Interior Minister Robert Kaliňák is not interested in hearing from Marek Gajdoš, head of the team investigating the Gorilla file, who recently announced he is leaving due to a bad working environment.
The leaked Gorilla file started one of the most serious corruption cases in Slovak history; a document which purports to describe conversations covertly recorded by the country’s SIS intelligence service between 2005 and 2006 which suggest that corrupt links may have existed between senior politicians, government officials and business people.
Sme daily on October 20, published partial results of the Gorilla investigation with statements from unnamed politicians confirming that the financial group Penta tried to corrupt some politicians. However, those statements were unofficial and police could not use them in their investigation.
The parliamentary defence and security committee held an extraordinary meeting behind closed doors on October 28 to discuss the Gorilla case and Gajdoš’s voluntary departure.
The opposition, which initiated the extraordinary session of the committee, also wanted Gajdoš to attend, but Kaliňak would not permit this.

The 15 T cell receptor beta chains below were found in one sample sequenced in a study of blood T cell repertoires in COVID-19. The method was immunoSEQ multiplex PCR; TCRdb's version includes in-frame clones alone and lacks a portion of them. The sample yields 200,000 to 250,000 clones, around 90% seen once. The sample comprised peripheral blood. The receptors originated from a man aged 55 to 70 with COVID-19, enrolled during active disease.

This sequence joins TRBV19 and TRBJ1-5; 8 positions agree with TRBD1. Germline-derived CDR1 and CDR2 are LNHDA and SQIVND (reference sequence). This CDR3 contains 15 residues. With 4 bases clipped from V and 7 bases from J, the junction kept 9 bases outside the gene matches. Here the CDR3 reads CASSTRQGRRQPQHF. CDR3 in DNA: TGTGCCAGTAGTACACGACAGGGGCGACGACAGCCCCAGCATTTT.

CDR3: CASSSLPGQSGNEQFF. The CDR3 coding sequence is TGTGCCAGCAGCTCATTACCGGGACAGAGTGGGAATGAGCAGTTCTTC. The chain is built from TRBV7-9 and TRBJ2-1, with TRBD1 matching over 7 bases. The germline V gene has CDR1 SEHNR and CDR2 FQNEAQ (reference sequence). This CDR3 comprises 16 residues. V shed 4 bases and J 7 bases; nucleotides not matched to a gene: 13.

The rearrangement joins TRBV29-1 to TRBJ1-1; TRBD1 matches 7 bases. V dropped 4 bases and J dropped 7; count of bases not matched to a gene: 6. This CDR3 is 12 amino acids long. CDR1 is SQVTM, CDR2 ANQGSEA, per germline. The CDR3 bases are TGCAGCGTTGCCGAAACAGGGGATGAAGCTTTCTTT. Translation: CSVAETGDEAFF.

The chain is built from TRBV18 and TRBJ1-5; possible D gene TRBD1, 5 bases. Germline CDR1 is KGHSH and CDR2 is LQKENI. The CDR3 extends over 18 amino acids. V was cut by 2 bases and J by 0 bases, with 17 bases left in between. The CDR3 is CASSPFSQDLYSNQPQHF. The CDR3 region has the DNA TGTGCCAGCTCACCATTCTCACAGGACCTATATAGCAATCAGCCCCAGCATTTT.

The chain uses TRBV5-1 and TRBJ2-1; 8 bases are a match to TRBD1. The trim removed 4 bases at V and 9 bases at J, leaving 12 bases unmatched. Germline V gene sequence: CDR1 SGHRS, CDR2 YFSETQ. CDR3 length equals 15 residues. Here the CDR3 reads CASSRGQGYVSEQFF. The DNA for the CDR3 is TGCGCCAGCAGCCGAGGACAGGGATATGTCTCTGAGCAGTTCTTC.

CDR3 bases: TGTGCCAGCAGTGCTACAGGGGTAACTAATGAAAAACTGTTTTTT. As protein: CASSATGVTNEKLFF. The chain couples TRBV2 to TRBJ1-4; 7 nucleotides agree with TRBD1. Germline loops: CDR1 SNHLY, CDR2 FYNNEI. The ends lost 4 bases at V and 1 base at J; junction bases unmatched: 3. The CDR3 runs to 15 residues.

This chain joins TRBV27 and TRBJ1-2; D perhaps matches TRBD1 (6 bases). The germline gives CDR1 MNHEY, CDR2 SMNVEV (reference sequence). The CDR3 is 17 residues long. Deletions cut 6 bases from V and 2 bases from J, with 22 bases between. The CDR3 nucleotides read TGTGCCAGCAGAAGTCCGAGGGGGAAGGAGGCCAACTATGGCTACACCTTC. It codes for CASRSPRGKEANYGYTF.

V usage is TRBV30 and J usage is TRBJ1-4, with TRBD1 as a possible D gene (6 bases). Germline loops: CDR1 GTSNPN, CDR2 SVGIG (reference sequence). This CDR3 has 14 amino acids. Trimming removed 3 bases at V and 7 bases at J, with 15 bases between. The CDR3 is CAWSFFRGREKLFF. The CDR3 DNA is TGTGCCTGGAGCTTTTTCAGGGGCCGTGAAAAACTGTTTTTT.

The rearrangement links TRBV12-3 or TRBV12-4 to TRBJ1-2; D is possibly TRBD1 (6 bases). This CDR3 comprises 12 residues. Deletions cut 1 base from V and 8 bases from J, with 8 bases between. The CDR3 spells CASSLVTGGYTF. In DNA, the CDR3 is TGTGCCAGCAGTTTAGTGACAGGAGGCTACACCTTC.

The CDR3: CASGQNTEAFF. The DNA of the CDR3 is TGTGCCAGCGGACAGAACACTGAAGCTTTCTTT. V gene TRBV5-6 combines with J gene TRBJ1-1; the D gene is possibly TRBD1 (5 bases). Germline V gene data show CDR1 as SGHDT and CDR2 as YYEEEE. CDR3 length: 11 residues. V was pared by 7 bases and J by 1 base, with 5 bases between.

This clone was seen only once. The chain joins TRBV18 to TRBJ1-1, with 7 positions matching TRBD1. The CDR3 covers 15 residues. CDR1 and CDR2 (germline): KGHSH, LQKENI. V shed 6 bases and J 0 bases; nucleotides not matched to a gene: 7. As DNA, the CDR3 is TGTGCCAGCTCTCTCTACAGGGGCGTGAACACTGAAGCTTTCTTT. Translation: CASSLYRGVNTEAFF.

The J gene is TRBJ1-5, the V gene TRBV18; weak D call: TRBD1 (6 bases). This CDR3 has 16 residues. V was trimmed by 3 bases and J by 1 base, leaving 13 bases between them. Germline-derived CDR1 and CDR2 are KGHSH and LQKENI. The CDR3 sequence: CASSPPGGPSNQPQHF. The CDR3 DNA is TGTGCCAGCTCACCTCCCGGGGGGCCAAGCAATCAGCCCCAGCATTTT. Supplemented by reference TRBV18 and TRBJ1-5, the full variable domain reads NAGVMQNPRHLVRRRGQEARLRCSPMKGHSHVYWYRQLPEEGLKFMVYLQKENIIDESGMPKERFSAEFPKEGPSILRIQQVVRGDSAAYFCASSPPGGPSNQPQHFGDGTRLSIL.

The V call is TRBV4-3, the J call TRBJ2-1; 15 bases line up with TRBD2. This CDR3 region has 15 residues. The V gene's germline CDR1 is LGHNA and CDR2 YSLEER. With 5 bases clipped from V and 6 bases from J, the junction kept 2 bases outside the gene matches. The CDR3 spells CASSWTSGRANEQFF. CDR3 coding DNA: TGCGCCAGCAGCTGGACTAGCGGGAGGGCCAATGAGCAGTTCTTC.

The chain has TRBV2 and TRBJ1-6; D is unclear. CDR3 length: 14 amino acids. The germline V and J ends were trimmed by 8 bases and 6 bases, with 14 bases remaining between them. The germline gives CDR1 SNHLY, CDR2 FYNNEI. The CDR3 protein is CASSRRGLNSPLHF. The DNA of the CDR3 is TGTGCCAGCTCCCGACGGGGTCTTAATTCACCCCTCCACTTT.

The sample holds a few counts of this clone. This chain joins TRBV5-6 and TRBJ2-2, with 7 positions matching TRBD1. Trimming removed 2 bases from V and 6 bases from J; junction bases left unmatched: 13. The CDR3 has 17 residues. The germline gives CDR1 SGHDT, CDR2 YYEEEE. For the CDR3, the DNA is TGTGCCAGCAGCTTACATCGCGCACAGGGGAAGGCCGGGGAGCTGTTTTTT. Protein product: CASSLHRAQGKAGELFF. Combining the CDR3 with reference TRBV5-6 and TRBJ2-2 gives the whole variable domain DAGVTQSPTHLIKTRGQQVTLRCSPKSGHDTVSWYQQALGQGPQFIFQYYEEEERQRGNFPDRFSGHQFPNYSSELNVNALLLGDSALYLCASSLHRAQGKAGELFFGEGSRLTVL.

“Police officers and investigators never attend committee meetings,” Kaliňák said, as quoted by the TASR newswire. “Committees mainly invite representatives of state bodies, and Gajdoš is bound to secrecy, so he couldn’t say anything.”
The talks have been postponed and will continue a day later.
“We didn’t summon the committee to acknowledge the interior minister’s information, but to listen to what the minister, the Police Corps president and investigator Gajdoš have to say,” said Richard Vašečka of Ordinary People and Independent Personalities (OĽaNO), as quoted by TASR. “It would be very desirable if he could speak here as well; not about classified facts, but about what has happened.”
Vašečka claims that Gašpar only provided the committee with statistics, such as how many cars and phones were available to the investigation team but nothing relevant.
27. Oct 2016 at 22:32 | Compiled by Spectator staff